• For this study, we bucket U.S. funding rounds by size to indicate stage.
  • Given the high percentage of self-reported seed financing, data added after the end of a quarter needs to be factored in.
  • For this reason we use projected data for many of the Crunchbase quarterly reports in order to more accurately reflect recent funding trends. For the charts below we are using actual data, with some provisions for the data lag when discussing the trends.

Now, let’s take a look at the trends.

Rounds below $1 million are slumping

Since 2014 we have seen mostly double-digit declines in less than $1 million rounds each year – a strong pivot from 2008-2014 when we saw double-digit growth.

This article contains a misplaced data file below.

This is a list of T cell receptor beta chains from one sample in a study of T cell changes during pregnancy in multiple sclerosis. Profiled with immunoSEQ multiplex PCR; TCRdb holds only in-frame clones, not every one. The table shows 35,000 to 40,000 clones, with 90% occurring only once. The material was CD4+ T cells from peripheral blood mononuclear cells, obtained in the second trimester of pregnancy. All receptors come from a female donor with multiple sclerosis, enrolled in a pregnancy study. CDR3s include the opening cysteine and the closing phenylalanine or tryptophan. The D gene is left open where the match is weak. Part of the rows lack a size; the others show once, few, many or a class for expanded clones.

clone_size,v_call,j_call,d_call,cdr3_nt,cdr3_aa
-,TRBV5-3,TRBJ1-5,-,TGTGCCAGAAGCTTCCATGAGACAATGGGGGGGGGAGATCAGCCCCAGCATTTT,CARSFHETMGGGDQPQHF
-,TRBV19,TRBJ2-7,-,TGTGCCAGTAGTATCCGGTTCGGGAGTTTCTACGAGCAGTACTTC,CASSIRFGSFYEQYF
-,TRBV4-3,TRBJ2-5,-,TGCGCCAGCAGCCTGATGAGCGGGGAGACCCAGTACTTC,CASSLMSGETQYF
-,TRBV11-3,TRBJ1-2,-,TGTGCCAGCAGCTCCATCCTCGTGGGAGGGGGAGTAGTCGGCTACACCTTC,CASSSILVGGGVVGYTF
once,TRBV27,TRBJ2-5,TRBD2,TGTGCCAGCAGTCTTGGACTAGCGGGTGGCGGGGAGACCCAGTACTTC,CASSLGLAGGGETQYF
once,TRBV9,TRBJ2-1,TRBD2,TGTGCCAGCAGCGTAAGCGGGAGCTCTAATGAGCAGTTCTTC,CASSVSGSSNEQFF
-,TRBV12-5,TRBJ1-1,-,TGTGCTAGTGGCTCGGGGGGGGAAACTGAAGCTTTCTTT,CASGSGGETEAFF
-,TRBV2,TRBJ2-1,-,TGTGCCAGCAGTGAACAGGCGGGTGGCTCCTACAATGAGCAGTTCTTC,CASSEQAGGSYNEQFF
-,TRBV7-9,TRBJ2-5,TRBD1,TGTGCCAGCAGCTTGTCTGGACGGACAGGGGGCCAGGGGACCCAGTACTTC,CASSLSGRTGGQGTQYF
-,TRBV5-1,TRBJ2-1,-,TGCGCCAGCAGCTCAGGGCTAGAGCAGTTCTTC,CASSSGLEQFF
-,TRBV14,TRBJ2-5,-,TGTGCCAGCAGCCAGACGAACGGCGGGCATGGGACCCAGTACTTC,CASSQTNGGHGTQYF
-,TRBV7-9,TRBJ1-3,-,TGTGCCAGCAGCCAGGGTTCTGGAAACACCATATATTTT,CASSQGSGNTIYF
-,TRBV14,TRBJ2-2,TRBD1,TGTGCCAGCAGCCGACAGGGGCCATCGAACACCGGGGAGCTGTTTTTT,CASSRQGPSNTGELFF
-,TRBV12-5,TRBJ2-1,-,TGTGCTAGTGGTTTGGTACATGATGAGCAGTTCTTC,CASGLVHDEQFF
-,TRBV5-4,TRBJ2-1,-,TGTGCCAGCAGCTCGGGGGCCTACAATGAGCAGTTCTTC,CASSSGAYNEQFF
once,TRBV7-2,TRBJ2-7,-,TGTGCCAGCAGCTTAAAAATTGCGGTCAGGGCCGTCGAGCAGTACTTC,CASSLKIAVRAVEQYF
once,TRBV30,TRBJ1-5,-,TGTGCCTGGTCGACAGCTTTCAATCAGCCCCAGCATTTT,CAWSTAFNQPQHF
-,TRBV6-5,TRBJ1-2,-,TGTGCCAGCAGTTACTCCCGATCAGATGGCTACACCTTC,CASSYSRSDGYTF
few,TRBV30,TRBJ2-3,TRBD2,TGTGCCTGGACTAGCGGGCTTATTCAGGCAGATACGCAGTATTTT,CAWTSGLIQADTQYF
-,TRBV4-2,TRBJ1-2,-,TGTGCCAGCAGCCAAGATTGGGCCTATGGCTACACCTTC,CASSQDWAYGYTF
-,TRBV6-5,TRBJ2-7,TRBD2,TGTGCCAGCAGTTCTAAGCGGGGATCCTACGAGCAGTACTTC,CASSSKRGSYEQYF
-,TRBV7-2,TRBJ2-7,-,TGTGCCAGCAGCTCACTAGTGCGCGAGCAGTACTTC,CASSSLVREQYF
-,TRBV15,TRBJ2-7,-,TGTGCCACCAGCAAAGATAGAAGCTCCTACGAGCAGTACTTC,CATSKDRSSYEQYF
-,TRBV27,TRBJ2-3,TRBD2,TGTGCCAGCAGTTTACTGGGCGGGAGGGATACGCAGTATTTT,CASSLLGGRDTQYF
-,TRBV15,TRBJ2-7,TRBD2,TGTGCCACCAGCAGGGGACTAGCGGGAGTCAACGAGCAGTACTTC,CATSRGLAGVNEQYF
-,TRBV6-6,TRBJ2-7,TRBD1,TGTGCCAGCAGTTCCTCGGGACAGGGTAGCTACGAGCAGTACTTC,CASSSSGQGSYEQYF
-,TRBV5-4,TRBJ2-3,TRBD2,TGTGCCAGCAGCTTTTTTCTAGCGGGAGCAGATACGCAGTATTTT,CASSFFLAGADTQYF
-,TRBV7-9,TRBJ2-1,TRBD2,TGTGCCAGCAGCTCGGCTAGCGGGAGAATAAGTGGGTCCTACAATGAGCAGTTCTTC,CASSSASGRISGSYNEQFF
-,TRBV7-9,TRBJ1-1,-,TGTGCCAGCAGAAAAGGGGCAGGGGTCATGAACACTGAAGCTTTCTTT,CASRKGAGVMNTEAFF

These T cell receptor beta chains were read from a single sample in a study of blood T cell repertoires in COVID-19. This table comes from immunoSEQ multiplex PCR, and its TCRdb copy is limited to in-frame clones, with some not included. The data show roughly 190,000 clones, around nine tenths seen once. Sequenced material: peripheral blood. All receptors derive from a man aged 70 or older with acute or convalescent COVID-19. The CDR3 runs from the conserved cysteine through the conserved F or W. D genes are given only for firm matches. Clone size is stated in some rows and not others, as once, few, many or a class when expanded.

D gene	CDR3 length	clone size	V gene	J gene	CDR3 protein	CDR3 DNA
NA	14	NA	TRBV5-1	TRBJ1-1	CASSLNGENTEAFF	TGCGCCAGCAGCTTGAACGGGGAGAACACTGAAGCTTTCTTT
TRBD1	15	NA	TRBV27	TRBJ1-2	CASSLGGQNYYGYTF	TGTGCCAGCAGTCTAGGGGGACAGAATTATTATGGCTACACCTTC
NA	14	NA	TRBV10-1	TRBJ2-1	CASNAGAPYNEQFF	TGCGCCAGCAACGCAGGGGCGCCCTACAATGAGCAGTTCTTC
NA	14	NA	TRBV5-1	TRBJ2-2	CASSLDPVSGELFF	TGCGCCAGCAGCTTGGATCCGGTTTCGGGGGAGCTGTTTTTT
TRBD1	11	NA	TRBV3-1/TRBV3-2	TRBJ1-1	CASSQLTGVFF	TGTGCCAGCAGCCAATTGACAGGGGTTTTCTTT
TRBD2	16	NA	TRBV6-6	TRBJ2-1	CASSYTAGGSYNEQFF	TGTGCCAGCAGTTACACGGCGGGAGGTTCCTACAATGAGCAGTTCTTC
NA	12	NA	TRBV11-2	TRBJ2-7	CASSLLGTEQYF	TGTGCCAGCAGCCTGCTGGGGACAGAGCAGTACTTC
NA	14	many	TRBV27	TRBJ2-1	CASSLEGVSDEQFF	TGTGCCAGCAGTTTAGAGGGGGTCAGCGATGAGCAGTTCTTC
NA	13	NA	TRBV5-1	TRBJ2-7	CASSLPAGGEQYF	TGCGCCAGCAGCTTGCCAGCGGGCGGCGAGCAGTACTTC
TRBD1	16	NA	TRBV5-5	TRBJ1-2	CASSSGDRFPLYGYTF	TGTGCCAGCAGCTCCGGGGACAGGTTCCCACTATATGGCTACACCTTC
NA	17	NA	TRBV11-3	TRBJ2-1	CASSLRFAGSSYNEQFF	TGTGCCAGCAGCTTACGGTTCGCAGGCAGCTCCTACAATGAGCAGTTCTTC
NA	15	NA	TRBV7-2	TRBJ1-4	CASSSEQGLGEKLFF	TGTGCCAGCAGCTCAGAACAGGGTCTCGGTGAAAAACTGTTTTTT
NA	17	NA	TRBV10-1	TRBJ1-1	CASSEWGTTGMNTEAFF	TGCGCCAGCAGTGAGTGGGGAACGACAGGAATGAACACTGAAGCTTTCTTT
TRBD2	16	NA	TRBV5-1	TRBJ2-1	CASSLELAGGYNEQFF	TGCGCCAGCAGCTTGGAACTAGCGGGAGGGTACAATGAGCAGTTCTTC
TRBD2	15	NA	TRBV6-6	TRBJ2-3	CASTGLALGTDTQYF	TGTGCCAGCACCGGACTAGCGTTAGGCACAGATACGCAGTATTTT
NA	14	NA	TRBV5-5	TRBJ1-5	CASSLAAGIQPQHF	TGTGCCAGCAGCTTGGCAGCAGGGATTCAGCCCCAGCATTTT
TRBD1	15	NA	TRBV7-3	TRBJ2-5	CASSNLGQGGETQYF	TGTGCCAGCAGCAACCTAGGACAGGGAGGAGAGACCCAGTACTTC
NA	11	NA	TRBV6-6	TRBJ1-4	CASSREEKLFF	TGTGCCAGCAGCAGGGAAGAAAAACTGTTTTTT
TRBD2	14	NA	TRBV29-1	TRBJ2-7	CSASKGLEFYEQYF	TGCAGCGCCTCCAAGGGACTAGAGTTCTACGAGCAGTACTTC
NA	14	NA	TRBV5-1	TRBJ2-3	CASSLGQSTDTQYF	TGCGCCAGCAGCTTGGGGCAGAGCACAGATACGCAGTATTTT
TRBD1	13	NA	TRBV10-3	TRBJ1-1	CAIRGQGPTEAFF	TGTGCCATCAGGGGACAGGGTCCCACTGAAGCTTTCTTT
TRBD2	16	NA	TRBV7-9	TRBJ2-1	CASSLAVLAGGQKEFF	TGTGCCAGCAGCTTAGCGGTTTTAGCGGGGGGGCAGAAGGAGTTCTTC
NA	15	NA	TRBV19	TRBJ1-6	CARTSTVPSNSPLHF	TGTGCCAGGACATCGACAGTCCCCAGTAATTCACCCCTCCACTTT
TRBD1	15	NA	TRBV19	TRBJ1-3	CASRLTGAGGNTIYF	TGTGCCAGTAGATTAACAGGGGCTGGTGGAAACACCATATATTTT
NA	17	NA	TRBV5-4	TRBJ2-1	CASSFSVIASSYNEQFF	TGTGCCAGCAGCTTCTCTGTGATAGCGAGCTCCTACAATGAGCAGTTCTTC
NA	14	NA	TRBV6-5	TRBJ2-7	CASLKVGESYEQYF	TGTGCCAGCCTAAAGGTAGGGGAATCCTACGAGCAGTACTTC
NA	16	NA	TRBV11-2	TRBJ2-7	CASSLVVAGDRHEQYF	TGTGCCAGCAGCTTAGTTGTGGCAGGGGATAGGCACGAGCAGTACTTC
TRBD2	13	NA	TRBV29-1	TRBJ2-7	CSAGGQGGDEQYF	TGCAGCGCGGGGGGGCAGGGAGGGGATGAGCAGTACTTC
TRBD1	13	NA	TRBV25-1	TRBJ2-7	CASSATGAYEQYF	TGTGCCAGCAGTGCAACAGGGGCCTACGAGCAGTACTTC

In 2018 seed funding counts and amounts below $1 million were down from 2015 at 41 and 35 percent respectively. Given that data at this stage can be added long after the round took place, we assess there could be a 20 percentage-point relative increase in 2018 compared to 2017.

If we factor this in, 2018 seed funding counts and amounts below $1 million are down from 2015 at 30 and 23 percent respectively. In other words, seed below $1 million are closer to 2012 and 2017 levels.

$1 million to $5 million rounds are flattening

Round from $1 million to $5 million also experienced growth from 2008 through 2015, more than threefold for counts and close to threefold for amounts. Upward growth stalled from 2015. However, we do not see a substantial downward trend in the last three years. Dollars invested are stable at $7.5 billion from 2015 through 2017. Counts and amounts are down in 2018 from the 2015 height by 12 percent for deal count and 6 percent for amounts.